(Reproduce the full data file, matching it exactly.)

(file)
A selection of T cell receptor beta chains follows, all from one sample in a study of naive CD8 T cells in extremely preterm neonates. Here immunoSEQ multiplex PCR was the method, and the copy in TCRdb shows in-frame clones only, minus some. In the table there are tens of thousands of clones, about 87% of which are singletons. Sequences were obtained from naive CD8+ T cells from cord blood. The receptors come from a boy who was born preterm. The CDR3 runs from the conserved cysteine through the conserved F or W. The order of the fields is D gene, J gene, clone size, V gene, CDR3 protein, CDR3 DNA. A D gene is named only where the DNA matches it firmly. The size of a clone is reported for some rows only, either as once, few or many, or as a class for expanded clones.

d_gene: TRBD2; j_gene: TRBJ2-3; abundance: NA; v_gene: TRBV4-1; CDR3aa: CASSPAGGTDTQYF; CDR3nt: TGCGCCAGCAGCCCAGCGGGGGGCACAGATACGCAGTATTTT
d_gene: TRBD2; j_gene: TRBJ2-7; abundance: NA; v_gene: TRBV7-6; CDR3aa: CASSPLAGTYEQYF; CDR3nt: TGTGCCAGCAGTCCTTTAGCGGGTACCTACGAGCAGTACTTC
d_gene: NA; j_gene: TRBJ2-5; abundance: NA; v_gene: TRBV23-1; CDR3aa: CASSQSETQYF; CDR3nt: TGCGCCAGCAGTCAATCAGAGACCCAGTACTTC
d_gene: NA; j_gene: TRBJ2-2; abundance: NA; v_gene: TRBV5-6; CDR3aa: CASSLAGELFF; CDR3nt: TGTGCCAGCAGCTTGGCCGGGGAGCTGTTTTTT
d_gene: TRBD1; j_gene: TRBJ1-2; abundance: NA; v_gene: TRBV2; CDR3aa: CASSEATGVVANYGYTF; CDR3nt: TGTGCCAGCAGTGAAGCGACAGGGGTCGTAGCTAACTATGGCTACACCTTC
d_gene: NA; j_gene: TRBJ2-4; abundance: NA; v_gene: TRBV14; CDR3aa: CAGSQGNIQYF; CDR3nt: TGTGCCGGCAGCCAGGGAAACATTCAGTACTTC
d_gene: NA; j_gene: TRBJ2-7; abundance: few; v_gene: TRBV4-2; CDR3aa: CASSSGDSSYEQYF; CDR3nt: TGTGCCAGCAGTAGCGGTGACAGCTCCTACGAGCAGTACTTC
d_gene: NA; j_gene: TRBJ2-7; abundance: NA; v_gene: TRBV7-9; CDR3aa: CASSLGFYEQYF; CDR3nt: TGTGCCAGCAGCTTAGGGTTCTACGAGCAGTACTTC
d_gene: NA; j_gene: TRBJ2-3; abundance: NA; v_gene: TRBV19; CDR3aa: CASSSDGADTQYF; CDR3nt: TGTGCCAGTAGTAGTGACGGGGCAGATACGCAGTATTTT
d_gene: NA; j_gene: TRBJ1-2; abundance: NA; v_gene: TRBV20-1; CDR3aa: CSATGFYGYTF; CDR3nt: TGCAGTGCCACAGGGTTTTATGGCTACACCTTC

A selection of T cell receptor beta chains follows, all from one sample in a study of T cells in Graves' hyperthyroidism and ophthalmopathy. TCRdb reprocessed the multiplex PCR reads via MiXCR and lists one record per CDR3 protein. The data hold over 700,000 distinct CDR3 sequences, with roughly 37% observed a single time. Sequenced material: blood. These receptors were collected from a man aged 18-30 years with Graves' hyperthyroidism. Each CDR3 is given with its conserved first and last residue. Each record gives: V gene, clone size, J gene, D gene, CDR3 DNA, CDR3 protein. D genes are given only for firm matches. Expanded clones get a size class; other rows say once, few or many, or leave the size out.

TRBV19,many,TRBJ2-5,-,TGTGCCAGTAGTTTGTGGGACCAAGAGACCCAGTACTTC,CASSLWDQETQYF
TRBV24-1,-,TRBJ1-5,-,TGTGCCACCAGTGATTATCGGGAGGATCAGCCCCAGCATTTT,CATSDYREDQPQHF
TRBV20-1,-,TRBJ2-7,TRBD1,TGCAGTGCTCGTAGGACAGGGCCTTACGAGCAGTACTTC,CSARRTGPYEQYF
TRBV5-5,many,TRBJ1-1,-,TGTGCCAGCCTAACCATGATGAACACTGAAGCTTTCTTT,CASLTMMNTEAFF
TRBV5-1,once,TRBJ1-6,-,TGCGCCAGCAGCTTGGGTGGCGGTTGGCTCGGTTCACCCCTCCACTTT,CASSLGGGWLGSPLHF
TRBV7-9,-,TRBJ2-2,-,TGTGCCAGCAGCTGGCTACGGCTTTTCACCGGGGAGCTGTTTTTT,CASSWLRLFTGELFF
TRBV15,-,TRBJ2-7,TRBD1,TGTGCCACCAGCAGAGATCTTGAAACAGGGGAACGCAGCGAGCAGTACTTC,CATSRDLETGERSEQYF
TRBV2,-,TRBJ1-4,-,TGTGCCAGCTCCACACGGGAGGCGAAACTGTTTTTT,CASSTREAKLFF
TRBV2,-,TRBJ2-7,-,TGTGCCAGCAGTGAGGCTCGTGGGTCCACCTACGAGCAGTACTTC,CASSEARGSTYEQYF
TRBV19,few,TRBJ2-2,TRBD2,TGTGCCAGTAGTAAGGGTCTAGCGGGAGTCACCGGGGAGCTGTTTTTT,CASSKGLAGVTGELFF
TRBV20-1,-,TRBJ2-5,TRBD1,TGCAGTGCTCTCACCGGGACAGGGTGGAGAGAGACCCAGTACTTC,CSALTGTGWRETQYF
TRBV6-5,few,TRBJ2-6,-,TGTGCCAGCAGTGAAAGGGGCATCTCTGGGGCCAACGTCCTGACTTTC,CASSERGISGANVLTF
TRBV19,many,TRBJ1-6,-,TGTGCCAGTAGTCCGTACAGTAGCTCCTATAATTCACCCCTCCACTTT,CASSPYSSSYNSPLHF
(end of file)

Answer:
A selection of T cell receptor beta chains follows, all from one sample in a study of naive CD8 T cells in extremely preterm neonates. Here immunoSEQ multiplex PCR was the method, and the copy in TCRdb shows in-frame clones only, minus some. In the table there are tens of thousands of clones, about 87% of which are singletons. Sequences were obtained from naive CD8+ T cells from cord blood. The receptors come from a boy who was born preterm. The CDR3 runs from the conserved cysteine through the conserved F or W. The order of the fields is D gene, J gene, clone size, V gene, CDR3 protein, CDR3 DNA. A D gene is named only where the DNA matches it firmly. The size of a clone is reported for some rows only, either as once, few or many, or as a class for expanded clones.

d_gene: TRBD2; j_gene: TRBJ2-3; abundance: NA; v_gene: TRBV4-1; CDR3aa: CASSPAGGTDTQYF; CDR3nt: TGCGCCAGCAGCCCAGCGGGGGGCACAGATACGCAGTATTTT
d_gene: TRBD2; j_gene: TRBJ2-7; abundance: NA; v_gene: TRBV7-6; CDR3aa: CASSPLAGTYEQYF; CDR3nt: TGTGCCAGCAGTCCTTTAGCGGGTACCTACGAGCAGTACTTC
d_gene: NA; j_gene: TRBJ2-5; abundance: NA; v_gene: TRBV23-1; CDR3aa: CASSQSETQYF; CDR3nt: TGCGCCAGCAGTCAATCAGAGACCCAGTACTTC
d_gene: NA; j_gene: TRBJ2-2; abundance: NA; v_gene: TRBV5-6; CDR3aa: CASSLAGELFF; CDR3nt: TGTGCCAGCAGCTTGGCCGGGGAGCTGTTTTTT
d_gene: TRBD1; j_gene: TRBJ1-2; abundance: NA; v_gene: TRBV2; CDR3aa: CASSEATGVVANYGYTF; CDR3nt: TGTGCCAGCAGTGAAGCGACAGGGGTCGTAGCTAACTATGGCTACACCTTC
d_gene: NA; j_gene: TRBJ2-4; abundance: NA; v_gene: TRBV14; CDR3aa: CAGSQGNIQYF; CDR3nt: TGTGCCGGCAGCCAGGGAAACATTCAGTACTTC
d_gene: NA; j_gene: TRBJ2-7; abundance: few; v_gene: TRBV4-2; CDR3aa: CASSSGDSSYEQYF; CDR3nt: TGTGCCAGCAGTAGCGGTGACAGCTCCTACGAGCAGTACTTC
d_gene: NA; j_gene: TRBJ2-7; abundance: NA; v_gene: TRBV7-9; CDR3aa: CASSLGFYEQYF; CDR3nt: TGTGCCAGCAGCTTAGGGTTCTACGAGCAGTACTTC
d_gene: NA; j_gene: TRBJ2-3; abundance: NA; v_gene: TRBV19; CDR3aa: CASSSDGADTQYF; CDR3nt: TGTGCCAGTAGTAGTGACGGGGCAGATACGCAGTATTTT
d_gene: NA; j_gene: TRBJ1-2; abundance: NA; v_gene: TRBV20-1; CDR3aa: CSATGFYGYTF; CDR3nt: TGCAGTGCCACAGGGTTTTATGGCTACACCTTC

A selection of T cell receptor beta chains follows, all from one sample in a study of T cells in Graves' hyperthyroidism and ophthalmopathy. TCRdb reprocessed the multiplex PCR reads via MiXCR and lists one record per CDR3 protein. The data hold over 700,000 distinct CDR3 sequences, with roughly 37% observed a single time. Sequenced material: blood. These receptors were collected from a man aged 18-30 years with Graves' hyperthyroidism. Each CDR3 is given with its conserved first and last residue. Each record gives: V gene, clone size, J gene, D gene, CDR3 DNA, CDR3 protein. D genes are given only for firm matches. Expanded clones get a size class; other rows say once, few or many, or leave the size out.

TRBV19,many,TRBJ2-5,-,TGTGCCAGTAGTTTGTGGGACCAAGAGACCCAGTACTTC,CASSLWDQETQYF
TRBV24-1,-,TRBJ1-5,-,TGTGCCACCAGTGATTATCGGGAGGATCAGCCCCAGCATTTT,CATSDYREDQPQHF
TRBV20-1,-,TRBJ2-7,TRBD1,TGCAGTGCTCGTAGGACAGGGCCTTACGAGCAGTACTTC,CSARRTGPYEQYF
TRBV5-5,many,TRBJ1-1,-,TGTGCCAGCCTAACCATGATGAACACTGAAGCTTTCTTT,CASLTMMNTEAFF
TRBV5-1,once,TRBJ1-6,-,TGCGCCAGCAGCTTGGGTGGCGGTTGGCTCGGTTCACCCCTCCACTTT,CASSLGGGWLGSPLHF
TRBV7-9,-,TRBJ2-2,-,TGTGCCAGCAGCTGGCTACGGCTTTTCACCGGGGAGCTGTTTTTT,CASSWLRLFTGELFF
TRBV15,-,TRBJ2-7,TRBD1,TGTGCCACCAGCAGAGATCTTGAAACAGGGGAACGCAGCGAGCAGTACTTC,CATSRDLETGERSEQYF
TRBV2,-,TRBJ1-4,-,TGTGCCAGCTCCACACGGGAGGCGAAACTGTTTTTT,CASSTREAKLFF
TRBV2,-,TRBJ2-7,-,TGTGCCAGCAGTGAGGCTCGTGGGTCCACCTACGAGCAGTACTTC,CASSEARGSTYEQYF
TRBV19,few,TRBJ2-2,TRBD2,TGTGCCAGTAGTAAGGGTCTAGCGGGAGTCACCGGGGAGCTGTTTTTT,CASSKGLAGVTGELFF
TRBV20-1,-,TRBJ2-5,TRBD1,TGCAGTGCTCTCACCGGGACAGGGTGGAGAGAGACCCAGTACTTC,CSALTGTGWRETQYF
TRBV6-5,few,TRBJ2-6,-,TGTGCCAGCAGTGAAAGGGGCATCTCTGGGGCCAACGTCCTGACTTTC,CASSERGISGANVLTF
TRBV19,many,TRBJ1-6,-,TGTGCCAGTAGTCCGTACAGTAGCTCCTATAATTCACCCCTCCACTTT,CASSPYSSSYNSPLHF